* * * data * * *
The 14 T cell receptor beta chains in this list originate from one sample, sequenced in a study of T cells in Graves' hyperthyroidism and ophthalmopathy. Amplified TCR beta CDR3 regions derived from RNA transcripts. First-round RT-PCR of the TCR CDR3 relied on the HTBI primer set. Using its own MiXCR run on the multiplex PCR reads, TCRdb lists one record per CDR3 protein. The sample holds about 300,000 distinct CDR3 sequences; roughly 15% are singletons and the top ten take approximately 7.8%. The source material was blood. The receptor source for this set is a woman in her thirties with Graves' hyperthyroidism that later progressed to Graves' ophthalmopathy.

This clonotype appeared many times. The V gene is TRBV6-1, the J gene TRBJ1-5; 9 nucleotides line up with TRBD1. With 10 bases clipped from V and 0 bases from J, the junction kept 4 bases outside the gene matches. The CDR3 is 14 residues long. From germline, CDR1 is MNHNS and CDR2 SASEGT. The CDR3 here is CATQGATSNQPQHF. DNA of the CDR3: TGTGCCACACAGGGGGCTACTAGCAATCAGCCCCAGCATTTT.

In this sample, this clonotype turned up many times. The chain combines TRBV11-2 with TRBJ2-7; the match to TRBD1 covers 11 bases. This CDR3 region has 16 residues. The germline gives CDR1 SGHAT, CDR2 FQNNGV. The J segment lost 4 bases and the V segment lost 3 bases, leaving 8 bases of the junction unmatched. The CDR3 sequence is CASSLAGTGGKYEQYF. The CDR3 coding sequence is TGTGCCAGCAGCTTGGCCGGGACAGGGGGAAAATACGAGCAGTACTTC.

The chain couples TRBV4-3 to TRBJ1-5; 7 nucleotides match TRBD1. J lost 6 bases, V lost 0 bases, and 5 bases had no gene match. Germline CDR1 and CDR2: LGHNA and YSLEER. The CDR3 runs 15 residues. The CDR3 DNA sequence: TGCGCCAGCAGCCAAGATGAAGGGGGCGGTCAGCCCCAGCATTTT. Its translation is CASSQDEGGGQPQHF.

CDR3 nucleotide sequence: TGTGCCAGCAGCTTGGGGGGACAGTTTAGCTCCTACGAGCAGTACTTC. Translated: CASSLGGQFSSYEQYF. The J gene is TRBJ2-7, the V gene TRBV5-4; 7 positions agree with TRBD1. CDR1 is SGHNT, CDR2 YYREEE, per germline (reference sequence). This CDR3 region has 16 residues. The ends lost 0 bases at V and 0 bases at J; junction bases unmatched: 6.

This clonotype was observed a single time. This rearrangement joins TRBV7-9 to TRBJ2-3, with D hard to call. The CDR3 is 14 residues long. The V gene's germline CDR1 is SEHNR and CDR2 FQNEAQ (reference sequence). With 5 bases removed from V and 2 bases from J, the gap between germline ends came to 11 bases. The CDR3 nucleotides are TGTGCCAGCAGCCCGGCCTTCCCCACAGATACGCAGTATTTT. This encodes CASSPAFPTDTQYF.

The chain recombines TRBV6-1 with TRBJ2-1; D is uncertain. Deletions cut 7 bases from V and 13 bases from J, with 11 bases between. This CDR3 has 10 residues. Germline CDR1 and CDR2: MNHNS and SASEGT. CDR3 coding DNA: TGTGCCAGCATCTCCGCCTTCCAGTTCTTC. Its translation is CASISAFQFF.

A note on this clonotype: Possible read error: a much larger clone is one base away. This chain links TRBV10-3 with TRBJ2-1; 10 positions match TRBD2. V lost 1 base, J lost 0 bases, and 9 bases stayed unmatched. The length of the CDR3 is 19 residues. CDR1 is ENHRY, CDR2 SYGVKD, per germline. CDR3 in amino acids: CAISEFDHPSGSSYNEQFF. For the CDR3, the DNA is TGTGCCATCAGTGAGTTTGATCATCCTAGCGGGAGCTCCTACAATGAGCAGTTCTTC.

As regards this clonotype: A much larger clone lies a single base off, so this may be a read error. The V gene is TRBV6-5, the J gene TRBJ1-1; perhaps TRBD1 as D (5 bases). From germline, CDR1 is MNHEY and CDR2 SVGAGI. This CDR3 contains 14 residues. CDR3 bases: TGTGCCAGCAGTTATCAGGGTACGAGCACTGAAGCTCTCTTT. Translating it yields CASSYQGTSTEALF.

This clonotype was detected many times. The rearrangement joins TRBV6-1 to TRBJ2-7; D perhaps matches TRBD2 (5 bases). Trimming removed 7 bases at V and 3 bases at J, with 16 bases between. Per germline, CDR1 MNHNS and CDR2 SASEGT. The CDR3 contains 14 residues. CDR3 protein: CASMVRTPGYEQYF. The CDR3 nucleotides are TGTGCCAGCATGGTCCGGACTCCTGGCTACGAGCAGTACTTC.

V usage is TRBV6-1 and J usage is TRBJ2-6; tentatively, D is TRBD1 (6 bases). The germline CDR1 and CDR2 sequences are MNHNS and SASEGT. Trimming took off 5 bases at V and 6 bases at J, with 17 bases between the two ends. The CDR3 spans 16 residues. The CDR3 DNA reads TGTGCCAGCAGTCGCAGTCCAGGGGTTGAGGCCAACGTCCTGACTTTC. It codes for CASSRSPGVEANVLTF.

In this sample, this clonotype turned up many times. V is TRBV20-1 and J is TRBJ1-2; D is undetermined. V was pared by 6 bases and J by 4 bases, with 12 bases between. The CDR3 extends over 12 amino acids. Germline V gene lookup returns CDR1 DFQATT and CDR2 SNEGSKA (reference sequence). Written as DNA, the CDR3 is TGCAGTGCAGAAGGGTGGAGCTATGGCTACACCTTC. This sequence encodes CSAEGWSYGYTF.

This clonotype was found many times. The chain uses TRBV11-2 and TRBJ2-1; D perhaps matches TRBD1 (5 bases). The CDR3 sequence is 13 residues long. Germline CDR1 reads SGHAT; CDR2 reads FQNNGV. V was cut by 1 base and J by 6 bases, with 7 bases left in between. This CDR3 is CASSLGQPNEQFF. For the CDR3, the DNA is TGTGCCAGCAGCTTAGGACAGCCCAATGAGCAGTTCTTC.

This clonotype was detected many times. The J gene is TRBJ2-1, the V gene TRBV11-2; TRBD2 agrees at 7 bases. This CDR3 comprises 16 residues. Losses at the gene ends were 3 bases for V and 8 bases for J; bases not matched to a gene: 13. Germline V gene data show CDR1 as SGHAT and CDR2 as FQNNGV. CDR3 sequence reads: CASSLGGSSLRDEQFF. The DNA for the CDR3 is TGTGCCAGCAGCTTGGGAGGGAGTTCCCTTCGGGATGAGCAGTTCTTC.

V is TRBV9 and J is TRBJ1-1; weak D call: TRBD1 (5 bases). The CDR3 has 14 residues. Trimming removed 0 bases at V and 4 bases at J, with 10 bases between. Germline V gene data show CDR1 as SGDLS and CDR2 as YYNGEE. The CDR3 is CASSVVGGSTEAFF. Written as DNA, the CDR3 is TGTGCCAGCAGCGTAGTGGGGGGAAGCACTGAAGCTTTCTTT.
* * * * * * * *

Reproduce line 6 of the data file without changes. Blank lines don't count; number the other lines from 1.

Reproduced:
This clonotype was observed a single time. This rearrangement joins TRBV7-9 to TRBJ2-3, with D hard to call. The CDR3 is 14 residues long. The V gene's germline CDR1 is SEHNR and CDR2 FQNEAQ (reference sequence). With 5 bases removed from V and 2 bases from J, the gap between germline ends came to 11 bases. The CDR3 nucleotides are TGTGCCAGCAGCCCGGCCTTCCCCACAGATACGCAGTATTTT. This encodes CASSPAFPTDTQYF.